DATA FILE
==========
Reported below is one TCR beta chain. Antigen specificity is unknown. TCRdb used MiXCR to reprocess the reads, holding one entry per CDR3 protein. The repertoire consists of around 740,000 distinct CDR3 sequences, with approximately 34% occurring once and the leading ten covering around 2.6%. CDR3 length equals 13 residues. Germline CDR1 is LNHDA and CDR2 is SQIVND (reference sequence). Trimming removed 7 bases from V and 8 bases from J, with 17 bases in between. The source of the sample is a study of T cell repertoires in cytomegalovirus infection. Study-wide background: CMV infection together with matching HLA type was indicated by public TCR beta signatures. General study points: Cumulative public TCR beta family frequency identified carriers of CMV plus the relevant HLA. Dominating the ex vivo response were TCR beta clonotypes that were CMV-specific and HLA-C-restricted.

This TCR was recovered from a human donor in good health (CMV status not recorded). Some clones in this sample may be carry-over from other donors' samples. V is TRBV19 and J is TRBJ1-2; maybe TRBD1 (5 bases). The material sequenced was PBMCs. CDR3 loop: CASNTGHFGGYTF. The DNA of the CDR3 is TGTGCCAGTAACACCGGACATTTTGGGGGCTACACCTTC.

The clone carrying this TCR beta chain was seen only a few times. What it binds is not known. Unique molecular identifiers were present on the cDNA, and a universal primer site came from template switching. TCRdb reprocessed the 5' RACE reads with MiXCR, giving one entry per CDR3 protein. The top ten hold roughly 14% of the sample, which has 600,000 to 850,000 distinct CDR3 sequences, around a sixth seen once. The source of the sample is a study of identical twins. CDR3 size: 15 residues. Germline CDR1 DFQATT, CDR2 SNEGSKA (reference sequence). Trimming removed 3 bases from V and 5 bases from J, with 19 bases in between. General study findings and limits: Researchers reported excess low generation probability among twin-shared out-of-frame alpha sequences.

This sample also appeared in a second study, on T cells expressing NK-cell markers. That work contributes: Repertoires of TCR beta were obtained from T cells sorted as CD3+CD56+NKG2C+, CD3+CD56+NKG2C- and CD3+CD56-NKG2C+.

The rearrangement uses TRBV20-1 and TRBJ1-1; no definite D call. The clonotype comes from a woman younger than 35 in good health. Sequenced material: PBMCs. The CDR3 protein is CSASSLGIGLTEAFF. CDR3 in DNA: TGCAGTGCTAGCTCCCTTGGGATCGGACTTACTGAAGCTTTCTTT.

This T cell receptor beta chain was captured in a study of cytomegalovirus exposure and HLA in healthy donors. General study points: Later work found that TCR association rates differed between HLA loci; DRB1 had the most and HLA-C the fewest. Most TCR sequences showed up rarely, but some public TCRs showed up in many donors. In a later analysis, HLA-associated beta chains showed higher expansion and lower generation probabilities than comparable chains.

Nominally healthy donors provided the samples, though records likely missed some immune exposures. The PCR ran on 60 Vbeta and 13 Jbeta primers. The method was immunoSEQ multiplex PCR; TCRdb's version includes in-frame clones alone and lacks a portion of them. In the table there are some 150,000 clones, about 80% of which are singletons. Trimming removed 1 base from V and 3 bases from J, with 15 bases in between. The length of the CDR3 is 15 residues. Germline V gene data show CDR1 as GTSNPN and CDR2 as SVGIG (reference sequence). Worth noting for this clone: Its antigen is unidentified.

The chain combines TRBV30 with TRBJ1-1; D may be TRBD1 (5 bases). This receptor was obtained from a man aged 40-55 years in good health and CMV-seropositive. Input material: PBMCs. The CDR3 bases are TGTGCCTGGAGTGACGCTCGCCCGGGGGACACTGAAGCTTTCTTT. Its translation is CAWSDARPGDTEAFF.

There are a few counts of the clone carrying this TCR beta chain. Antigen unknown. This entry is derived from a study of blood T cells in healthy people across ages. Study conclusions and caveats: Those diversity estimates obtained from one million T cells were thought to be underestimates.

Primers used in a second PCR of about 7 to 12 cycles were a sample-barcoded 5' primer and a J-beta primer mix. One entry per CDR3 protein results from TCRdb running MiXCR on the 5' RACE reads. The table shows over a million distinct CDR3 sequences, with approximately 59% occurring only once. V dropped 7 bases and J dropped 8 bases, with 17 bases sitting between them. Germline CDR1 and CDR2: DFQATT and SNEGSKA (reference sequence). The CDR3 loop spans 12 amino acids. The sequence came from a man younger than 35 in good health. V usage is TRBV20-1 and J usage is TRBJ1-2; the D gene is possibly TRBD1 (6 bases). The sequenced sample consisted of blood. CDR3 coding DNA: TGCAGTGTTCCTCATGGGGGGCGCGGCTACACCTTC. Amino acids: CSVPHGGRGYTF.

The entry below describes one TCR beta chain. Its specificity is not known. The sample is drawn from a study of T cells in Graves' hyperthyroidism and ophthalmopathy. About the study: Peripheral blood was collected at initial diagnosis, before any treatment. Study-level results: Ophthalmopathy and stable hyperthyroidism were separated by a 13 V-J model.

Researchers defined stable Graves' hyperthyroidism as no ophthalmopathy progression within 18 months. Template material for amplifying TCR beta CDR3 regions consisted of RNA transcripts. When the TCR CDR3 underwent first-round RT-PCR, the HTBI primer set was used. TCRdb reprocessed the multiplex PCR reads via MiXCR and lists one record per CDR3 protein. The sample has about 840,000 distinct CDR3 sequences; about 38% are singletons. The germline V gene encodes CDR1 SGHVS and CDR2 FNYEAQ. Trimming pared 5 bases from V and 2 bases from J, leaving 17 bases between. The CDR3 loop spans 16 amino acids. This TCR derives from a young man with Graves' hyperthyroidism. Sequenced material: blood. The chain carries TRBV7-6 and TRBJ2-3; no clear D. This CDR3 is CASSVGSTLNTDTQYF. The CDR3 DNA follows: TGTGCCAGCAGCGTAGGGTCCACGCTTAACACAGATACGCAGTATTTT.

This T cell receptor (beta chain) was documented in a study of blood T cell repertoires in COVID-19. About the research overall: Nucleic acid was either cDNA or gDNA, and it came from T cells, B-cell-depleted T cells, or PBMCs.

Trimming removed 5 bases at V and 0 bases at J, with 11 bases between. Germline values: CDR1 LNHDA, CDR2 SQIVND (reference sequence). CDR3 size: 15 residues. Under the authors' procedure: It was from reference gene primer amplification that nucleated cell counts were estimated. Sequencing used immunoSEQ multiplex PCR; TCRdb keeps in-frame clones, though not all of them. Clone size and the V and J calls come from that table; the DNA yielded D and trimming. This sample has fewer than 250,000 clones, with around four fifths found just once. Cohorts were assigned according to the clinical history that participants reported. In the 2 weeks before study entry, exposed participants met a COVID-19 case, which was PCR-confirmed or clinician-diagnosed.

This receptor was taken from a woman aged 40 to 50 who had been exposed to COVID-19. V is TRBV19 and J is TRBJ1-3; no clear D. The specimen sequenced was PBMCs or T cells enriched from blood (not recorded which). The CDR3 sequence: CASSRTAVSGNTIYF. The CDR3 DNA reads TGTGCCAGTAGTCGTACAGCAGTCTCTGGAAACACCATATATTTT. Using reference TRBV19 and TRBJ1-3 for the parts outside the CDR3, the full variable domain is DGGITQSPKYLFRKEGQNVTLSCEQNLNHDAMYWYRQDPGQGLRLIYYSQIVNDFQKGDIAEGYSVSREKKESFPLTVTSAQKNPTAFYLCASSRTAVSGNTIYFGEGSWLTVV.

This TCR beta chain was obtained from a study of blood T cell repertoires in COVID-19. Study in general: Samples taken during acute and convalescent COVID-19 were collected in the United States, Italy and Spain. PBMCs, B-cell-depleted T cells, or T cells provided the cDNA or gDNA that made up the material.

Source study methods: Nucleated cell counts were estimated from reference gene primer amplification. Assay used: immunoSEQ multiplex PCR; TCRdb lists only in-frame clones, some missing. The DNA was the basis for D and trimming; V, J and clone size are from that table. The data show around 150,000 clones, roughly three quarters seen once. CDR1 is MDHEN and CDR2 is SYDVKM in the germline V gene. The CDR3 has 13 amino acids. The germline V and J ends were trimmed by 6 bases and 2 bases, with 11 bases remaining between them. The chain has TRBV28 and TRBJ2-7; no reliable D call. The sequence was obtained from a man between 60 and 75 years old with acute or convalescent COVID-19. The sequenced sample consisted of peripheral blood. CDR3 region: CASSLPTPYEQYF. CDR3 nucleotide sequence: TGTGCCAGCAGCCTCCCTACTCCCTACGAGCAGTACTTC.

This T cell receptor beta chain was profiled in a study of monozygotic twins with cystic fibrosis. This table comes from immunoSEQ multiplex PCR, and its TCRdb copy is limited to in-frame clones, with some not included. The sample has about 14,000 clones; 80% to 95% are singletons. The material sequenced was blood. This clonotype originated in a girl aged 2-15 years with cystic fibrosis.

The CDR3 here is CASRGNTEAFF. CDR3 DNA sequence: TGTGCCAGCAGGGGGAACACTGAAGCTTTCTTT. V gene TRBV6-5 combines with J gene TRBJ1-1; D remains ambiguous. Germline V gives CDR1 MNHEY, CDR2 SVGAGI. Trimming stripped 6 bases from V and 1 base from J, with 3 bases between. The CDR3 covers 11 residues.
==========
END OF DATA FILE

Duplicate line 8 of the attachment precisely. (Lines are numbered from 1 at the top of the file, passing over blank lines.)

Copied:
The chain combines TRBV30 with TRBJ1-1; D may be TRBD1 (5 bases). This receptor was obtained from a man aged 40-55 years in good health and CMV-seropositive. Input material: PBMCs. The CDR3 bases are TGTGCCTGGAGTGACGCTCGCCCGGGGGACACTGAAGCTTTCTTT. Its translation is CAWSDARPGDTEAFF.